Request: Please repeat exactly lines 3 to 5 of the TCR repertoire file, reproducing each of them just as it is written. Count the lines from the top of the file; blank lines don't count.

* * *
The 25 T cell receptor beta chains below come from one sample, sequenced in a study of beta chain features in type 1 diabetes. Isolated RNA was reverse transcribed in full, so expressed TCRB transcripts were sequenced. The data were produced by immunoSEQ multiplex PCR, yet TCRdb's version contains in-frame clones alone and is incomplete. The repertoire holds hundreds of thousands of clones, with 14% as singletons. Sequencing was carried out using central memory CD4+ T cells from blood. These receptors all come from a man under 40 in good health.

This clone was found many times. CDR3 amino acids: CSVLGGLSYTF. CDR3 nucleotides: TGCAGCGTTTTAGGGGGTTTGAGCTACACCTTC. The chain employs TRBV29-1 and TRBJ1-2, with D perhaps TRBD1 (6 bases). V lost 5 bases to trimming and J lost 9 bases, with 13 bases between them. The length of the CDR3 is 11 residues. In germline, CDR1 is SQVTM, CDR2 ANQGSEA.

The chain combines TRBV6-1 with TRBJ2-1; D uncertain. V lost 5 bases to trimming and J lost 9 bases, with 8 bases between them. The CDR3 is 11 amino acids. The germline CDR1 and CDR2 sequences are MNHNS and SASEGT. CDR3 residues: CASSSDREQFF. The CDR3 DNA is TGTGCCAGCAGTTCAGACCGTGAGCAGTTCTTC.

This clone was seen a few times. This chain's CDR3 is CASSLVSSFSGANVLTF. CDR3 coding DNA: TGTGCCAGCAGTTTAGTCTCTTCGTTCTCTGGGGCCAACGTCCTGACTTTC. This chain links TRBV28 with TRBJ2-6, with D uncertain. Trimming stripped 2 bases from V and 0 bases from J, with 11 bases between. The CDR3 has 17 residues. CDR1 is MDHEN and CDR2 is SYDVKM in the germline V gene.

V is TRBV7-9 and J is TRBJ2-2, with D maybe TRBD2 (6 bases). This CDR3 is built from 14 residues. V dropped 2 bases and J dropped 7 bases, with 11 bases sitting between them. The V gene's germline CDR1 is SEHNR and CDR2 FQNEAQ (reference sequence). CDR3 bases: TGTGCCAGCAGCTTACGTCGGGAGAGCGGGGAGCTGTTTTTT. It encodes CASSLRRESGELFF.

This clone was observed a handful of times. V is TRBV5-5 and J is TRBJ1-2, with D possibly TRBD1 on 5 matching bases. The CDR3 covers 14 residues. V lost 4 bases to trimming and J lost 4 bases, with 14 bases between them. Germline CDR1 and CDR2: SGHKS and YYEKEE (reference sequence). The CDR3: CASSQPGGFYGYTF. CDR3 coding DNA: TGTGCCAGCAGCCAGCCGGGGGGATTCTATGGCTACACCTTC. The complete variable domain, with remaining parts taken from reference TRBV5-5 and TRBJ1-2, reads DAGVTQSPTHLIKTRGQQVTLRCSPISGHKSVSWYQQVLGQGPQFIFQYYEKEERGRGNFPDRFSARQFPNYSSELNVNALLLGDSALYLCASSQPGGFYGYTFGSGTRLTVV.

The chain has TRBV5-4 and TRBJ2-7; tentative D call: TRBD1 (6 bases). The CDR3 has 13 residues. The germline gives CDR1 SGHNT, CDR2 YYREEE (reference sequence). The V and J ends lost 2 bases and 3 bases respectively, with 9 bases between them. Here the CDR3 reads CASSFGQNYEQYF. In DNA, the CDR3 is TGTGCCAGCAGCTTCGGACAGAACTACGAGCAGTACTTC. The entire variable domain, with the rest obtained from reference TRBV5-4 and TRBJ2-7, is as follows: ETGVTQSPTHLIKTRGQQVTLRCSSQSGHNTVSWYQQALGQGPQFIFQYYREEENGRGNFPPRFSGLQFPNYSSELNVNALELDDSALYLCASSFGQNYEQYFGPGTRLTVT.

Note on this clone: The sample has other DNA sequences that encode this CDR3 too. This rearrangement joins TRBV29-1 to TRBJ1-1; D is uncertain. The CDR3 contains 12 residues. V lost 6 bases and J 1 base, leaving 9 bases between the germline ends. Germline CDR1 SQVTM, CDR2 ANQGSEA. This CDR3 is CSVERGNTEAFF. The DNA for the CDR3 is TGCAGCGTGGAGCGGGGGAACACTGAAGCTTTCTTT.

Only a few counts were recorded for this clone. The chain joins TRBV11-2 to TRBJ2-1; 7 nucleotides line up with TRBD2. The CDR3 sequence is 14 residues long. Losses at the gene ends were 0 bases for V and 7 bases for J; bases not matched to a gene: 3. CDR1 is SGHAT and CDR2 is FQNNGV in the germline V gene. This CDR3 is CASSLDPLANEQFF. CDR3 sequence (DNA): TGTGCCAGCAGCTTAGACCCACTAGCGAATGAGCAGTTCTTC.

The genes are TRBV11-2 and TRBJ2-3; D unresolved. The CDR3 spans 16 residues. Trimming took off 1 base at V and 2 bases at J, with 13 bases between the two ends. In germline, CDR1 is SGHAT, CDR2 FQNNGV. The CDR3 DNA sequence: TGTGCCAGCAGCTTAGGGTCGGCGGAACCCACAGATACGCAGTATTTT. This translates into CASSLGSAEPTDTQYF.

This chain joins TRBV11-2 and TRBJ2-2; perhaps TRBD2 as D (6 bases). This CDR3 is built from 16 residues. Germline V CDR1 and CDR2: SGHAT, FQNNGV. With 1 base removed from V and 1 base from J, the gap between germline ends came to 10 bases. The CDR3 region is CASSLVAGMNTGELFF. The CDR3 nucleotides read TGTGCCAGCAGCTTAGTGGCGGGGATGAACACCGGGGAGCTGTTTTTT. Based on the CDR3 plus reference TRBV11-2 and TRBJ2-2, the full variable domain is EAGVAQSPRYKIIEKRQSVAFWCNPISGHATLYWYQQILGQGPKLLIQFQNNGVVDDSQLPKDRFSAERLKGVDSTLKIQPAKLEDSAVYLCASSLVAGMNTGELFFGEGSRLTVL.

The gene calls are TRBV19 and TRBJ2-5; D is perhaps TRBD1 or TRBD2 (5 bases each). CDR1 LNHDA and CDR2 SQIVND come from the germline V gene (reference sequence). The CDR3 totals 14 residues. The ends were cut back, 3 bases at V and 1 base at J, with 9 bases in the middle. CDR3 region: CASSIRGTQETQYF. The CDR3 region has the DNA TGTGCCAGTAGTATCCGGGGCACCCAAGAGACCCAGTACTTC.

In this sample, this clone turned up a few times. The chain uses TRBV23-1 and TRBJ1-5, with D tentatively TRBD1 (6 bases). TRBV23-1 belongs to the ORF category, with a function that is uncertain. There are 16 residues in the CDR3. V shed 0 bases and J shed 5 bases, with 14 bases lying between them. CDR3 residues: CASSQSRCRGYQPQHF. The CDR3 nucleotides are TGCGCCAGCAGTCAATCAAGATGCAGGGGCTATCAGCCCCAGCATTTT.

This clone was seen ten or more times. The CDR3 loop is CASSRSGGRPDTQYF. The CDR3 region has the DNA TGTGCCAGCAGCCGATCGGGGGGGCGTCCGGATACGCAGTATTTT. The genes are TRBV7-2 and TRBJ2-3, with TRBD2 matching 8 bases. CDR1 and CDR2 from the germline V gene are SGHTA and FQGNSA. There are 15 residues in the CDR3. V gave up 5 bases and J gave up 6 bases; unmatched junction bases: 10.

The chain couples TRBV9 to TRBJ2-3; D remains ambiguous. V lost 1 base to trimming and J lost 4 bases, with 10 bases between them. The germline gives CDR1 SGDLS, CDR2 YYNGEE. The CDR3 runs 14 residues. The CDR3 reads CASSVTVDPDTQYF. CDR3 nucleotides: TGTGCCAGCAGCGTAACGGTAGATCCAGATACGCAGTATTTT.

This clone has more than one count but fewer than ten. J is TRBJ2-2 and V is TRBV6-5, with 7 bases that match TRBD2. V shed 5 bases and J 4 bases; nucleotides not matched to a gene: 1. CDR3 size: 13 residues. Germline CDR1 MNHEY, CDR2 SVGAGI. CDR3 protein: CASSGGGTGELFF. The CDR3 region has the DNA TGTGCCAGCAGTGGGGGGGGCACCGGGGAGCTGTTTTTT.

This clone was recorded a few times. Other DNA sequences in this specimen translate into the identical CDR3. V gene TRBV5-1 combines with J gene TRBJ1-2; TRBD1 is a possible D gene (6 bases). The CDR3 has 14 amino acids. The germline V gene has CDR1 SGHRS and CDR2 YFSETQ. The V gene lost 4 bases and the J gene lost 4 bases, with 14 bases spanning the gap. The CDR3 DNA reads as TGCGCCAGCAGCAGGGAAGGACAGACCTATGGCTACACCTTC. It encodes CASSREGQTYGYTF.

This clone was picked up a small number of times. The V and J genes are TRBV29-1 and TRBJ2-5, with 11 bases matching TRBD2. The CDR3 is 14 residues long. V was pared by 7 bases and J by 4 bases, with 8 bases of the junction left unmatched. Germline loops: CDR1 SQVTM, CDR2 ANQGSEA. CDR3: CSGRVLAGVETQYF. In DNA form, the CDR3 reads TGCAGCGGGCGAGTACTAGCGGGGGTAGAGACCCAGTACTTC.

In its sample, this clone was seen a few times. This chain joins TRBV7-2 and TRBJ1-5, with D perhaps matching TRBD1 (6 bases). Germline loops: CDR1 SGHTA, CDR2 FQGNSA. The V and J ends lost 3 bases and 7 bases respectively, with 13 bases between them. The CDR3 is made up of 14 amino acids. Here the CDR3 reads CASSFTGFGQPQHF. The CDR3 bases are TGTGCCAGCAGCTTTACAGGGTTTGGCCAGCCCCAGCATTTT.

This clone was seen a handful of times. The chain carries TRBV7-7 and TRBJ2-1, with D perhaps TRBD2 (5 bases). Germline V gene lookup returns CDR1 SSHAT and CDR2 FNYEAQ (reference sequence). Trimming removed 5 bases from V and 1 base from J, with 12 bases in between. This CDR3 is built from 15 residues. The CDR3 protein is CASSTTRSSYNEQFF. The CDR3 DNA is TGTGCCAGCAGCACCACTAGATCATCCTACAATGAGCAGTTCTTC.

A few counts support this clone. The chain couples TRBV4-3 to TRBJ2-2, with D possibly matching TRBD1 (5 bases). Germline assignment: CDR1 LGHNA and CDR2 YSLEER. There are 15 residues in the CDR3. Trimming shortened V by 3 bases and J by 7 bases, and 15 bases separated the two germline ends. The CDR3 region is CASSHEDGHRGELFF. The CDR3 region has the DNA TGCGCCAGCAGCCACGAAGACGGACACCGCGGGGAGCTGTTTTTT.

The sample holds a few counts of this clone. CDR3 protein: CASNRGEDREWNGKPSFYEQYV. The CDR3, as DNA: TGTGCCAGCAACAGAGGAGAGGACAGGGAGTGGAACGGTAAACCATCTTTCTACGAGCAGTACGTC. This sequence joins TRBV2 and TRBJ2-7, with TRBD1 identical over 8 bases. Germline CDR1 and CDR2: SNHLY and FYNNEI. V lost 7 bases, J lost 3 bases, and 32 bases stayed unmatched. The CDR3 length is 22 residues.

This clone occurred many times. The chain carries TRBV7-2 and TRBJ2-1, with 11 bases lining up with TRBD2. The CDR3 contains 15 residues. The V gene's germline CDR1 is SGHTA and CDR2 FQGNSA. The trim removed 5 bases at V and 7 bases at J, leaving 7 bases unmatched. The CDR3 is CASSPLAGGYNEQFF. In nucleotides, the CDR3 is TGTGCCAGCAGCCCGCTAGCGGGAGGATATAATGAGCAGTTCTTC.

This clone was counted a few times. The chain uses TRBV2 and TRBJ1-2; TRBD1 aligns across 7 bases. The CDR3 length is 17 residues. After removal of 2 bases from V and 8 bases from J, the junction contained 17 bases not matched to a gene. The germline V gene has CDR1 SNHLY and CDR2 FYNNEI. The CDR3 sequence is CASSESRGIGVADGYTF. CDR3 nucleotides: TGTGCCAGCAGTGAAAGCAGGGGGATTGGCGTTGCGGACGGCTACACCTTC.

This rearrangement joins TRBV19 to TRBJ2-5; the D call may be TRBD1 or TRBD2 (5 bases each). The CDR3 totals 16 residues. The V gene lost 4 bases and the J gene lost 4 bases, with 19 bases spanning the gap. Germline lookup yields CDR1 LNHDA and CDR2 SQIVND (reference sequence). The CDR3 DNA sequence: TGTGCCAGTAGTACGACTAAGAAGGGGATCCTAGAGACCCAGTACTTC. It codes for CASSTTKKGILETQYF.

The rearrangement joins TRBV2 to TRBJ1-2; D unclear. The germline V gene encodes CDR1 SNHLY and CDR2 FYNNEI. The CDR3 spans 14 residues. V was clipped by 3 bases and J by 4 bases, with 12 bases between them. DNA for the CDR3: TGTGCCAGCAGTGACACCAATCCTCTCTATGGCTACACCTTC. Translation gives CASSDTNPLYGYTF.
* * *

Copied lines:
The chain combines TRBV6-1 with TRBJ2-1; D uncertain. V lost 5 bases to trimming and J lost 9 bases, with 8 bases between them. The CDR3 is 11 amino acids. The germline CDR1 and CDR2 sequences are MNHNS and SASEGT. CDR3 residues: CASSSDREQFF. The CDR3 DNA is TGTGCCAGCAGTTCAGACCGTGAGCAGTTCTTC.

This clone was seen a few times. This chain's CDR3 is CASSLVSSFSGANVLTF. CDR3 coding DNA: TGTGCCAGCAGTTTAGTCTCTTCGTTCTCTGGGGCCAACGTCCTGACTTTC. This chain links TRBV28 with TRBJ2-6, with D uncertain. Trimming stripped 2 bases from V and 0 bases from J, with 11 bases between. The CDR3 has 17 residues. CDR1 is MDHEN and CDR2 is SYDVKM in the germline V gene.

V is TRBV7-9 and J is TRBJ2-2, with D maybe TRBD2 (6 bases). This CDR3 is built from 14 residues. V dropped 2 bases and J dropped 7 bases, with 11 bases sitting between them. The V gene's germline CDR1 is SEHNR and CDR2 FQNEAQ (reference sequence). CDR3 bases: TGTGCCAGCAGCTTACGTCGGGAGAGCGGGGAGCTGTTTTTT. It encodes CASSLRRESGELFF.